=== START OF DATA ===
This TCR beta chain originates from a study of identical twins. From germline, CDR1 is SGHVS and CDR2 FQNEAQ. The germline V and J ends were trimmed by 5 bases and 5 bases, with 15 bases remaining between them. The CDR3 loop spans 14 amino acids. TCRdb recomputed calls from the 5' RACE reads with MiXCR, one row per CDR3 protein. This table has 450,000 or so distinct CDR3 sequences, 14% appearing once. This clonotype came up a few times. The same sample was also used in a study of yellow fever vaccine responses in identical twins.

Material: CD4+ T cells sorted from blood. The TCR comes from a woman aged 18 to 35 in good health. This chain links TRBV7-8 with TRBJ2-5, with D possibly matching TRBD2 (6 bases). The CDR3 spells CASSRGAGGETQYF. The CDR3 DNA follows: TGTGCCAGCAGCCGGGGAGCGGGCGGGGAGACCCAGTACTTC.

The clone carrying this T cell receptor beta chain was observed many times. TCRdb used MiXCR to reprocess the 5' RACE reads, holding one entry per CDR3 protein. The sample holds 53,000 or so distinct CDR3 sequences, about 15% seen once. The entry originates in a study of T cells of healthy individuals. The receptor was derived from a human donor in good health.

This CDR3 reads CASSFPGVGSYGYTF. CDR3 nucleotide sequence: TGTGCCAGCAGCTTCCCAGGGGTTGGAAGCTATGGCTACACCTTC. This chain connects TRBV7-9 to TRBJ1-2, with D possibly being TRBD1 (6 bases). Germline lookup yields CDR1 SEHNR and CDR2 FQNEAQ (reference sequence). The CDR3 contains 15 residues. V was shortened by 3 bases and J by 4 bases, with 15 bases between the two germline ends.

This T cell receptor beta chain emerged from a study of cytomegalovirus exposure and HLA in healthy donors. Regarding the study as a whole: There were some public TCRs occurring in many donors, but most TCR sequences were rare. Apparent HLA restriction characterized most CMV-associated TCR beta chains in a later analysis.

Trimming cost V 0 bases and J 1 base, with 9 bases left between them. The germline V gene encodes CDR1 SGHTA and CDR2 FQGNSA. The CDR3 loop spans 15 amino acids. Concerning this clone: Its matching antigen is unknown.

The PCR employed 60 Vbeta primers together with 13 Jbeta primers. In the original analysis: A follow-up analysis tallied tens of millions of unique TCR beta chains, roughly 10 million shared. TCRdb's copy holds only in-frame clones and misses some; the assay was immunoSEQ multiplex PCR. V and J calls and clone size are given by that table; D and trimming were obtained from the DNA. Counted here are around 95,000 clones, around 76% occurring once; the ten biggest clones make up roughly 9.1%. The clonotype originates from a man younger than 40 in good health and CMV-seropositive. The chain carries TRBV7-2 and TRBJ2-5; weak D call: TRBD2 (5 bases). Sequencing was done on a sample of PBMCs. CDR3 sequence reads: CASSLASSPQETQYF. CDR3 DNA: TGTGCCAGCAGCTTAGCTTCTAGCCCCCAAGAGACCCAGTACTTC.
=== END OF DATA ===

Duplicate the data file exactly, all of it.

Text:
This TCR beta chain originates from a study of identical twins. From germline, CDR1 is SGHVS and CDR2 FQNEAQ. The germline V and J ends were trimmed by 5 bases and 5 bases, with 15 bases remaining between them. The CDR3 loop spans 14 amino acids. TCRdb recomputed calls from the 5' RACE reads with MiXCR, one row per CDR3 protein. This table has 450,000 or so distinct CDR3 sequences, 14% appearing once. This clonotype came up a few times. The same sample was also used in a study of yellow fever vaccine responses in identical twins.

Material: CD4+ T cells sorted from blood. The TCR comes from a woman aged 18 to 35 in good health. This chain links TRBV7-8 with TRBJ2-5, with D possibly matching TRBD2 (6 bases). The CDR3 spells CASSRGAGGETQYF. The CDR3 DNA follows: TGTGCCAGCAGCCGGGGAGCGGGCGGGGAGACCCAGTACTTC.

The clone carrying this T cell receptor beta chain was observed many times. TCRdb used MiXCR to reprocess the 5' RACE reads, holding one entry per CDR3 protein. The sample holds 53,000 or so distinct CDR3 sequences, about 15% seen once. The entry originates in a study of T cells of healthy individuals. The receptor was derived from a human donor in good health.

This CDR3 reads CASSFPGVGSYGYTF. CDR3 nucleotide sequence: TGTGCCAGCAGCTTCCCAGGGGTTGGAAGCTATGGCTACACCTTC. This chain connects TRBV7-9 to TRBJ1-2, with D possibly being TRBD1 (6 bases). Germline lookup yields CDR1 SEHNR and CDR2 FQNEAQ (reference sequence). The CDR3 contains 15 residues. V was shortened by 3 bases and J by 4 bases, with 15 bases between the two germline ends.

This T cell receptor beta chain emerged from a study of cytomegalovirus exposure and HLA in healthy donors. Regarding the study as a whole: There were some public TCRs occurring in many donors, but most TCR sequences were rare. Apparent HLA restriction characterized most CMV-associated TCR beta chains in a later analysis.

Trimming cost V 0 bases and J 1 base, with 9 bases left between them. The germline V gene encodes CDR1 SGHTA and CDR2 FQGNSA. The CDR3 loop spans 15 amino acids. Concerning this clone: Its matching antigen is unknown.

The PCR employed 60 Vbeta primers together with 13 Jbeta primers. In the original analysis: A follow-up analysis tallied tens of millions of unique TCR beta chains, roughly 10 million shared. TCRdb's copy holds only in-frame clones and misses some; the assay was immunoSEQ multiplex PCR. V and J calls and clone size are given by that table; D and trimming were obtained from the DNA. Counted here are around 95,000 clones, around 76% occurring once; the ten biggest clones make up roughly 9.1%. The clonotype originates from a man younger than 40 in good health and CMV-seropositive. The chain carries TRBV7-2 and TRBJ2-5; weak D call: TRBD2 (5 bases). Sequencing was done on a sample of PBMCs. CDR3 sequence reads: CASSLASSPQETQYF. CDR3 DNA: TGTGCCAGCAGCTTAGCTTCTAGCCCCCAAGAGACCCAGTACTTC.